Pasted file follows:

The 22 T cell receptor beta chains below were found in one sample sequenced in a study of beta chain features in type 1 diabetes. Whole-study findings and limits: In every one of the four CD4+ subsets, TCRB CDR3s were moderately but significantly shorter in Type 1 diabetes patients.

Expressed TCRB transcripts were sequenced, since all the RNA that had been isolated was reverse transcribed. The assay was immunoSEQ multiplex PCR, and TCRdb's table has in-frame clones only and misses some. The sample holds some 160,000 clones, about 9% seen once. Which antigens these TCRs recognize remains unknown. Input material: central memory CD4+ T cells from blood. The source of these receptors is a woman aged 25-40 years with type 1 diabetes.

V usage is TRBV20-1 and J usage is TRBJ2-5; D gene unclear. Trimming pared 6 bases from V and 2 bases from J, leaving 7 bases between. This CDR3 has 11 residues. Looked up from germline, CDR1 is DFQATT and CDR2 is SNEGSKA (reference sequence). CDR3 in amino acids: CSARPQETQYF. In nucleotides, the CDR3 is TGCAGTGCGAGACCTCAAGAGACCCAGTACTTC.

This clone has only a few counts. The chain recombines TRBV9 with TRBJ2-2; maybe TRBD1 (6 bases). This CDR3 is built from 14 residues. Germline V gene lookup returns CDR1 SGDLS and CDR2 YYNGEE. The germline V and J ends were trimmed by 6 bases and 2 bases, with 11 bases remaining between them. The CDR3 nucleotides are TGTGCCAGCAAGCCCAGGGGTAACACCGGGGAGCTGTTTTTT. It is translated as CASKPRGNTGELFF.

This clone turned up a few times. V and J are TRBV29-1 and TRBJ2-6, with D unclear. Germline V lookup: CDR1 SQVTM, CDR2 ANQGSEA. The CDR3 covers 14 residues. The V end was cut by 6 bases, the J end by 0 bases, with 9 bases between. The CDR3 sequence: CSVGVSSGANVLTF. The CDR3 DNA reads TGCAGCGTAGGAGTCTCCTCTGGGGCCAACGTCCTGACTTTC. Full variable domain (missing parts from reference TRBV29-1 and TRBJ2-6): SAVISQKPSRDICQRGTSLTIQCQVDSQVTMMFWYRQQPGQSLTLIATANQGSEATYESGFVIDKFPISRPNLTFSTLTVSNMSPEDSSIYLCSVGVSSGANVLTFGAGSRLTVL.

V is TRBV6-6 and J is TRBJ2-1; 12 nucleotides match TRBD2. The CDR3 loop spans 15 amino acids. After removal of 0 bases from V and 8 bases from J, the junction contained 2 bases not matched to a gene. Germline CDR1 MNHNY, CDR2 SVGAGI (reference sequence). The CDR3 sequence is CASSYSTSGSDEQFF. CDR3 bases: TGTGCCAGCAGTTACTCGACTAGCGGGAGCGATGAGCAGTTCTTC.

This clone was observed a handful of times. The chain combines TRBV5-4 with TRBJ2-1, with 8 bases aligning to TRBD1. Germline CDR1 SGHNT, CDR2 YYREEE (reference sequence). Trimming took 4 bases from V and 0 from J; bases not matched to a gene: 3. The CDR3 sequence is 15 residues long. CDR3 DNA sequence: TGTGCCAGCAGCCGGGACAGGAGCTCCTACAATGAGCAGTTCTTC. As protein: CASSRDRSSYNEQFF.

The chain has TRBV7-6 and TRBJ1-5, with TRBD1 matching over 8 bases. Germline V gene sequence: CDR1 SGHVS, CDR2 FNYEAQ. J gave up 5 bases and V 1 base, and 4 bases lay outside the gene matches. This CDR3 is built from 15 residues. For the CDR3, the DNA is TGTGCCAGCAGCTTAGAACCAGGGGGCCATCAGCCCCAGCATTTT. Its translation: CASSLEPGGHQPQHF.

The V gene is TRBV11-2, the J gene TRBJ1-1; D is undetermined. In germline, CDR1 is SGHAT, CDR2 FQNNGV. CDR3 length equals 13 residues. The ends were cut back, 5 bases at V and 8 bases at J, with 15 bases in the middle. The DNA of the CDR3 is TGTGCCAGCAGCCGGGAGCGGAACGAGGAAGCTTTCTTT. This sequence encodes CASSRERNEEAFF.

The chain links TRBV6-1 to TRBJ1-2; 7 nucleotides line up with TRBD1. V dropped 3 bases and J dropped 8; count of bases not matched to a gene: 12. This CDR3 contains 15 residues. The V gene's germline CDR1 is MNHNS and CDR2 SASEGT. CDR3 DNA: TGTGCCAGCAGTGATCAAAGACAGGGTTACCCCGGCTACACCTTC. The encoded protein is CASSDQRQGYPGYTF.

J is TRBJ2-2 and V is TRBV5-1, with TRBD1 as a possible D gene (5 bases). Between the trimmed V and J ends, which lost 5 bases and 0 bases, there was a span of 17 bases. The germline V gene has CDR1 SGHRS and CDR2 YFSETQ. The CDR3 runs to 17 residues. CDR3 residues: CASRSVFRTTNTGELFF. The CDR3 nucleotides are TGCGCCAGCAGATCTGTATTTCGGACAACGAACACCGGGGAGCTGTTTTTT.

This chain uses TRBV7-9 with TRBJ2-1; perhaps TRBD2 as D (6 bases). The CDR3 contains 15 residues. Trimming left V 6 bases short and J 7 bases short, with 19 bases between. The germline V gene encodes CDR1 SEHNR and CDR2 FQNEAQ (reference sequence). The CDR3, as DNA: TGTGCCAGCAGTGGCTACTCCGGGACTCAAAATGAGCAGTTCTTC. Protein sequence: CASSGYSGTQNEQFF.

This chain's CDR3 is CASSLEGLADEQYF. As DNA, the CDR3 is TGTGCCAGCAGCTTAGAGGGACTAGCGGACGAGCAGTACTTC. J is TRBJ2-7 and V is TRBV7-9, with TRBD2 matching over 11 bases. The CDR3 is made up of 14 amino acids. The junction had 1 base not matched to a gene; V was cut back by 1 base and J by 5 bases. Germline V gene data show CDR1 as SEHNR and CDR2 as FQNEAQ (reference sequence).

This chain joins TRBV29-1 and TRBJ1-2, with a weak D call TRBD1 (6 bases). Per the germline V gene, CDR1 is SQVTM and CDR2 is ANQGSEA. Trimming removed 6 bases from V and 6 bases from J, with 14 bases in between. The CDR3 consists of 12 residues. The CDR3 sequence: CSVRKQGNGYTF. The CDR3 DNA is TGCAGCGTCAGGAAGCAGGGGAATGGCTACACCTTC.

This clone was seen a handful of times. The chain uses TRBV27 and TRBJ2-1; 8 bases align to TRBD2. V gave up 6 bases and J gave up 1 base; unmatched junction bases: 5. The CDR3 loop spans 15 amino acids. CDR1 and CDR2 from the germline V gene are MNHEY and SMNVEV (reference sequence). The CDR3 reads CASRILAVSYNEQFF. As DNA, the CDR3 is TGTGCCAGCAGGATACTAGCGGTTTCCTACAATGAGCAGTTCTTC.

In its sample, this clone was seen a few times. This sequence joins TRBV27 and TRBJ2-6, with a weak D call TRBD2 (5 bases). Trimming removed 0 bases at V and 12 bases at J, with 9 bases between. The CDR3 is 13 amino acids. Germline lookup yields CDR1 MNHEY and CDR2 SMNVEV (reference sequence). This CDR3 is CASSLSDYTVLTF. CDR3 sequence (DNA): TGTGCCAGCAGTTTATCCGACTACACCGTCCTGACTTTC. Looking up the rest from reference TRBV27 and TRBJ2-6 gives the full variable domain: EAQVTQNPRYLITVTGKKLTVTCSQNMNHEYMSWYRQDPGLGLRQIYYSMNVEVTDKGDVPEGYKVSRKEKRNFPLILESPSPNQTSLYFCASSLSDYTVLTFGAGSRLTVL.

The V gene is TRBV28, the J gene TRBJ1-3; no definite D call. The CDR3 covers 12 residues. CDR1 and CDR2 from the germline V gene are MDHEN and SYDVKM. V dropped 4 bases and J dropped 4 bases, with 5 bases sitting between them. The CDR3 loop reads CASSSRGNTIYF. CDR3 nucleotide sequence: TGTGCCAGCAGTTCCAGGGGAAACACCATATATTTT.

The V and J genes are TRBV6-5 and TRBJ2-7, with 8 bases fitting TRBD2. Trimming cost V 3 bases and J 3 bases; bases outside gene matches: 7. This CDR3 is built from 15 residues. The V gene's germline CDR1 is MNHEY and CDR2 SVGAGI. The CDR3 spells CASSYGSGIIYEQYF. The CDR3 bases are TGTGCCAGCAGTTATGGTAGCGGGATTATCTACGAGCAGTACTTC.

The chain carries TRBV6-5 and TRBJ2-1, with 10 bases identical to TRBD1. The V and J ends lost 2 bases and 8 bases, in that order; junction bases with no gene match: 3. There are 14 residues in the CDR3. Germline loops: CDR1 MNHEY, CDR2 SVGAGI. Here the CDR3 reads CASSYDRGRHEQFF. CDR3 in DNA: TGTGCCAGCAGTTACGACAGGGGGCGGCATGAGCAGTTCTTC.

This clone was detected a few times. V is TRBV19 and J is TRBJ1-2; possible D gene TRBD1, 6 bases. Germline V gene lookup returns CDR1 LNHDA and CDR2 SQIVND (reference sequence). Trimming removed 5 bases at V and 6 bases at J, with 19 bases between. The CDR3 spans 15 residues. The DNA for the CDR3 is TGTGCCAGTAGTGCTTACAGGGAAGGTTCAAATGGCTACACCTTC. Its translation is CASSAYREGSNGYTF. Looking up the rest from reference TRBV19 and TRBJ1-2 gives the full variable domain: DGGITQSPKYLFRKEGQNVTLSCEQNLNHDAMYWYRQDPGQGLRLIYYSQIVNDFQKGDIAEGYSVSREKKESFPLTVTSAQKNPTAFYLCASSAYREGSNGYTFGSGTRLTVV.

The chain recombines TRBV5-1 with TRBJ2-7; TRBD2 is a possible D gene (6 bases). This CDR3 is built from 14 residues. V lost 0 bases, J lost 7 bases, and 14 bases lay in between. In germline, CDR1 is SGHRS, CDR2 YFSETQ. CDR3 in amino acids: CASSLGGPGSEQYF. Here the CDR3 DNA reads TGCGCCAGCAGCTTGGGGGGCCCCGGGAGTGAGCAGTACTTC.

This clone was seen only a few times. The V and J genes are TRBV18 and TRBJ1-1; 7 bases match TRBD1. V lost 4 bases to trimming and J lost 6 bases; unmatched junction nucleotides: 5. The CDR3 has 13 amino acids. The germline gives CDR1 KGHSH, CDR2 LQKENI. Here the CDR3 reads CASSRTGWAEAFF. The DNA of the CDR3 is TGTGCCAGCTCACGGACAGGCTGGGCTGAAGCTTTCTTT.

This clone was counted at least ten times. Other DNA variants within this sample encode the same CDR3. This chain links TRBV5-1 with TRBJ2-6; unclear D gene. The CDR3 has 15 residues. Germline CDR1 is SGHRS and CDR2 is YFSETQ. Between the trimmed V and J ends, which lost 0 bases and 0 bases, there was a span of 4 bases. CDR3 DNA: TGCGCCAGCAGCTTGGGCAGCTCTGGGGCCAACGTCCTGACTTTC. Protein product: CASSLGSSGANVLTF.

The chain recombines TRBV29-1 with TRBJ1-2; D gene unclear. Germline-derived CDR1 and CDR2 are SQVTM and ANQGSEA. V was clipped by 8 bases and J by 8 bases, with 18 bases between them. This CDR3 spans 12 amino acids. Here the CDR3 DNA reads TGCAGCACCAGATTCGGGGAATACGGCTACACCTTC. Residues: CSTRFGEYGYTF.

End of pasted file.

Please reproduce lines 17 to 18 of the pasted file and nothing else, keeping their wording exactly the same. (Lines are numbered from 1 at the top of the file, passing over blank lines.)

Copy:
The V gene is TRBV28, the J gene TRBJ1-3; no definite D call. The CDR3 covers 12 residues. CDR1 and CDR2 from the germline V gene are MDHEN and SYDVKM. V dropped 4 bases and J dropped 4 bases, with 5 bases sitting between them. The CDR3 loop reads CASSSRGNTIYF. CDR3 nucleotide sequence: TGTGCCAGCAGTTCCAGGGGAAACACCATATATTTT.

The V and J genes are TRBV6-5 and TRBJ2-7, with 8 bases fitting TRBD2. Trimming cost V 3 bases and J 3 bases; bases outside gene matches: 7. This CDR3 is built from 15 residues. The V gene's germline CDR1 is MNHEY and CDR2 SVGAGI. The CDR3 spells CASSYGSGIIYEQYF. The CDR3 bases are TGTGCCAGCAGTTATGGTAGCGGGATTATCTACGAGCAGTACTTC.